0745 GMT: Corruption Watch. The drumbeat of criticism from conservative members of Parliament continues. Yesterday we noted Ali Motahari challenging underhanded dealings and nepotism in the judiciary; today we find Ahmad Tavakoli launching an even wider attack:
We have reached a state where political corruption is rampant, with some even trying to influence decision makers through bribes. This kind of corruption is much worse than economic corruption, because in economic corruption individuals pursue base and materialistic interest, but in political corruption it is possible that legal decisions would be made to facilitate certain people’s corrupt pursuits and lead to the interference of some in distributing the enormous oil proceeds.”
Political corruption is the involvement of politicians in economic corruption, whereby they buy and sell laws and regulations. This is a much more important disease that some are afflicted with now by trying to infiltrate the Majlis using bribes, threats or promises. Unfortunately we don’t have comprehensive laws dealing with political corruption.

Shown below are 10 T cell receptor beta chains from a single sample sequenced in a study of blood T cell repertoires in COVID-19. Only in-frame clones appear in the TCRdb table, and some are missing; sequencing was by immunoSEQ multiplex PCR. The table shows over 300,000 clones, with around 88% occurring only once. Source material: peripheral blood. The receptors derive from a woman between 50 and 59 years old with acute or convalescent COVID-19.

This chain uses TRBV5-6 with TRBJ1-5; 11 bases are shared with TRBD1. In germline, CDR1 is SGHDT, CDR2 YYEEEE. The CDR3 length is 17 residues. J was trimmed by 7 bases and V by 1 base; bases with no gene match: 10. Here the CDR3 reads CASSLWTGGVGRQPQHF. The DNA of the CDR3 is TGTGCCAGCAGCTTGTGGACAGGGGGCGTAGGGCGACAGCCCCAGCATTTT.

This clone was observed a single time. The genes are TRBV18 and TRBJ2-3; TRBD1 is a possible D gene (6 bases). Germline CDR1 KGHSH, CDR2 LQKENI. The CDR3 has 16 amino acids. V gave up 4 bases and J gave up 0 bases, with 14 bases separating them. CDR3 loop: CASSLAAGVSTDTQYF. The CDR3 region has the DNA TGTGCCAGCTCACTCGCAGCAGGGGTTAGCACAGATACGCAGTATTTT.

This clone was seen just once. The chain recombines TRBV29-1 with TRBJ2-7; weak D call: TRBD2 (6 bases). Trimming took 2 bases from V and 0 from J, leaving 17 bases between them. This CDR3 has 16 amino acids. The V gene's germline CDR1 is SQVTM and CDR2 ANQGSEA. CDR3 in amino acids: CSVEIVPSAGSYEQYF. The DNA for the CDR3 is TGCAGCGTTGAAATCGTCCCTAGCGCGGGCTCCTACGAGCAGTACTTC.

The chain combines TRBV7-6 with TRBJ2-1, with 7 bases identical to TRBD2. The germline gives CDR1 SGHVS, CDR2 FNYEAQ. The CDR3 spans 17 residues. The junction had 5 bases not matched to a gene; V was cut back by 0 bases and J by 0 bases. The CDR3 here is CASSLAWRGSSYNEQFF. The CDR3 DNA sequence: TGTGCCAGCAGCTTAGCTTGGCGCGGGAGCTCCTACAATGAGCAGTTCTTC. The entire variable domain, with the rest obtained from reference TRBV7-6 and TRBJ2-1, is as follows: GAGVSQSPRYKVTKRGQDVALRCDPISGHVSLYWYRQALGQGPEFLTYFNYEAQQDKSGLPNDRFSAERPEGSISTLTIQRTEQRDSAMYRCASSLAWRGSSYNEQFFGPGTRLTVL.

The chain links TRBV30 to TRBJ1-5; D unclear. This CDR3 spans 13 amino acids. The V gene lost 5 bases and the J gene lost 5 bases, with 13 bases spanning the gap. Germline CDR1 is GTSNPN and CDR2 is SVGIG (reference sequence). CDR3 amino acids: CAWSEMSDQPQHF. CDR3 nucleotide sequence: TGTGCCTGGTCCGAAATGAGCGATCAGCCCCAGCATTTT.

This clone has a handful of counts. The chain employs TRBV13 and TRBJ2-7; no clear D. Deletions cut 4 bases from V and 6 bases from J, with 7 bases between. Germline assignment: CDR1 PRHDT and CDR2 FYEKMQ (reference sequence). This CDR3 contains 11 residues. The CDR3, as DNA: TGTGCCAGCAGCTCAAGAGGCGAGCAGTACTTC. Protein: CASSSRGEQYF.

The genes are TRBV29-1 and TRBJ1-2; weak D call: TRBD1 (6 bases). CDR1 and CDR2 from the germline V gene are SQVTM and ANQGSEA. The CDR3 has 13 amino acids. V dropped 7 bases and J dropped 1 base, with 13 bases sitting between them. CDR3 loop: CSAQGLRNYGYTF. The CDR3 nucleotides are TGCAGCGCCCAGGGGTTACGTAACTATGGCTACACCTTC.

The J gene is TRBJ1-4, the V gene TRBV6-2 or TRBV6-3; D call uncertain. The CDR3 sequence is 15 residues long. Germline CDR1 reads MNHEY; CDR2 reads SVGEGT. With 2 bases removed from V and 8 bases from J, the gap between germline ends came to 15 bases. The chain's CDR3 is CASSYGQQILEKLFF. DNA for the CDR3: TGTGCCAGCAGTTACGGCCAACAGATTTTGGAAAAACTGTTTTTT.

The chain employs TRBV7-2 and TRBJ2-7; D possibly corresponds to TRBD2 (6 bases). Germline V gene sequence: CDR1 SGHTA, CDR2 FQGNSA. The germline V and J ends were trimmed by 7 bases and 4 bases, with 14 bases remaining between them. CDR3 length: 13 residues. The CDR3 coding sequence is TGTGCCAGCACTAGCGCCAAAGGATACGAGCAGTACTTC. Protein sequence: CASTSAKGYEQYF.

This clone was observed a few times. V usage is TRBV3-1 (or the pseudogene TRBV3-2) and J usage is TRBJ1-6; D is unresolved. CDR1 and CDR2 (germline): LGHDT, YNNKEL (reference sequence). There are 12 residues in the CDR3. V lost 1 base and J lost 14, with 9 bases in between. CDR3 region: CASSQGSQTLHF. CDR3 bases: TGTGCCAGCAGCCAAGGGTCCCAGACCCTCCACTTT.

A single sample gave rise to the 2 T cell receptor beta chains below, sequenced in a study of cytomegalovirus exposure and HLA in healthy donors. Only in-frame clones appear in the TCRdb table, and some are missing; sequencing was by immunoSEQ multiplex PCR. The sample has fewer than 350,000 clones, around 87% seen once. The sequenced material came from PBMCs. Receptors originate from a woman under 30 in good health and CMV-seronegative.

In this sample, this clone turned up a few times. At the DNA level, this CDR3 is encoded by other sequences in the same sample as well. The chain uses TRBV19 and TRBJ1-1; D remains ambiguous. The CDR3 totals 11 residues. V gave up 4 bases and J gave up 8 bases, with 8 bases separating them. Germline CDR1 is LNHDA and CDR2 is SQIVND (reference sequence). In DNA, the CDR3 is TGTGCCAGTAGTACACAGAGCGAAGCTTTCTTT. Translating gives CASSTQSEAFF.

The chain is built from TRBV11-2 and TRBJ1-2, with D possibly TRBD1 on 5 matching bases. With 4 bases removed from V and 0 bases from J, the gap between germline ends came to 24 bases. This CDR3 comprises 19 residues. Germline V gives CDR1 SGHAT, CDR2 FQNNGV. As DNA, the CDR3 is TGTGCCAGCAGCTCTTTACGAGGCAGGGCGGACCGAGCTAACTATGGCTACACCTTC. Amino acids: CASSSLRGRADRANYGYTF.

If this problem is not dealt with today, tomorrow would be very late.
Tavakoli then gets specific, targeting the First Vice President Mohammad Reza Rahimi, accused of involvement in a major insurance fraud:"The judiciary is now facing a difficult test, because it has moved forward to investigate two important cases. One deals with an administration official and the other with a relative of a senior regime official. If the judiciary falls short of dealing with either case, in my opinion it would flunk the public opinion test and won’t have any standing left for combating corruption.”